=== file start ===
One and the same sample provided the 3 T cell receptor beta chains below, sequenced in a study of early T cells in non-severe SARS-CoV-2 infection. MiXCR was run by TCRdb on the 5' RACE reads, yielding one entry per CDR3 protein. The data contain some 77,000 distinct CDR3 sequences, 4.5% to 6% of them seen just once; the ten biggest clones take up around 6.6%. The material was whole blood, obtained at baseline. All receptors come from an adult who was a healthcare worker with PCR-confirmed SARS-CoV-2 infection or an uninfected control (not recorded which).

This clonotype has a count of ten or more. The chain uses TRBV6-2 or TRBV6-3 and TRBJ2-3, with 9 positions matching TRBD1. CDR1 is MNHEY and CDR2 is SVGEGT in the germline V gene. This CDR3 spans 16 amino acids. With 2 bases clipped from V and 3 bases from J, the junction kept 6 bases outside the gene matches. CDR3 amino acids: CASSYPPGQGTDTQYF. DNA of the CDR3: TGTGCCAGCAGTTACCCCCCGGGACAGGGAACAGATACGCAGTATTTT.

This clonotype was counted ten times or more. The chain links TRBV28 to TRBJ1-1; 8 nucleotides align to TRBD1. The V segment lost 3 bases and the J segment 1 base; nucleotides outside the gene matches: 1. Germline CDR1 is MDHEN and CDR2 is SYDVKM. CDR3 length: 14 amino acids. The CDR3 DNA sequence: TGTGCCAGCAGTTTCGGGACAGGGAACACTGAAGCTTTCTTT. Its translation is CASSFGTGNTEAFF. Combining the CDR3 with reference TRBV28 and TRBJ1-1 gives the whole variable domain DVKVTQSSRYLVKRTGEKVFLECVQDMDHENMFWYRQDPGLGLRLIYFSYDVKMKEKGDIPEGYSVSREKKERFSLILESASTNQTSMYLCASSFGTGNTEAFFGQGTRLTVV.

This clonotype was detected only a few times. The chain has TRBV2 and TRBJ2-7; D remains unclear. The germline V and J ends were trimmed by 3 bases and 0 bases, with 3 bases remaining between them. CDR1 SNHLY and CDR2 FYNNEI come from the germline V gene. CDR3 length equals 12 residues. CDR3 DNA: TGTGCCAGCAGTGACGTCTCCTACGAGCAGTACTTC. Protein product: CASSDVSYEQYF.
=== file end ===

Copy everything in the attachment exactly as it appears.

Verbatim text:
One and the same sample provided the 3 T cell receptor beta chains below, sequenced in a study of early T cells in non-severe SARS-CoV-2 infection. MiXCR was run by TCRdb on the 5' RACE reads, yielding one entry per CDR3 protein. The data contain some 77,000 distinct CDR3 sequences, 4.5% to 6% of them seen just once; the ten biggest clones take up around 6.6%. The material was whole blood, obtained at baseline. All receptors come from an adult who was a healthcare worker with PCR-confirmed SARS-CoV-2 infection or an uninfected control (not recorded which).

This clonotype has a count of ten or more. The chain uses TRBV6-2 or TRBV6-3 and TRBJ2-3, with 9 positions matching TRBD1. CDR1 is MNHEY and CDR2 is SVGEGT in the germline V gene. This CDR3 spans 16 amino acids. With 2 bases clipped from V and 3 bases from J, the junction kept 6 bases outside the gene matches. CDR3 amino acids: CASSYPPGQGTDTQYF. DNA of the CDR3: TGTGCCAGCAGTTACCCCCCGGGACAGGGAACAGATACGCAGTATTTT.

This clonotype was counted ten times or more. The chain links TRBV28 to TRBJ1-1; 8 nucleotides align to TRBD1. The V segment lost 3 bases and the J segment 1 base; nucleotides outside the gene matches: 1. Germline CDR1 is MDHEN and CDR2 is SYDVKM. CDR3 length: 14 amino acids. The CDR3 DNA sequence: TGTGCCAGCAGTTTCGGGACAGGGAACACTGAAGCTTTCTTT. Its translation is CASSFGTGNTEAFF. Combining the CDR3 with reference TRBV28 and TRBJ1-1 gives the whole variable domain DVKVTQSSRYLVKRTGEKVFLECVQDMDHENMFWYRQDPGLGLRLIYFSYDVKMKEKGDIPEGYSVSREKKERFSLILESASTNQTSMYLCASSFGTGNTEAFFGQGTRLTVV.

This clonotype was detected only a few times. The chain has TRBV2 and TRBJ2-7; D remains unclear. The germline V and J ends were trimmed by 3 bases and 0 bases, with 3 bases remaining between them. CDR1 SNHLY and CDR2 FYNNEI come from the germline V gene. CDR3 length equals 12 residues. CDR3 DNA: TGTGCCAGCAGTGACGTCTCCTACGAGCAGTACTTC. Protein product: CASSDVSYEQYF.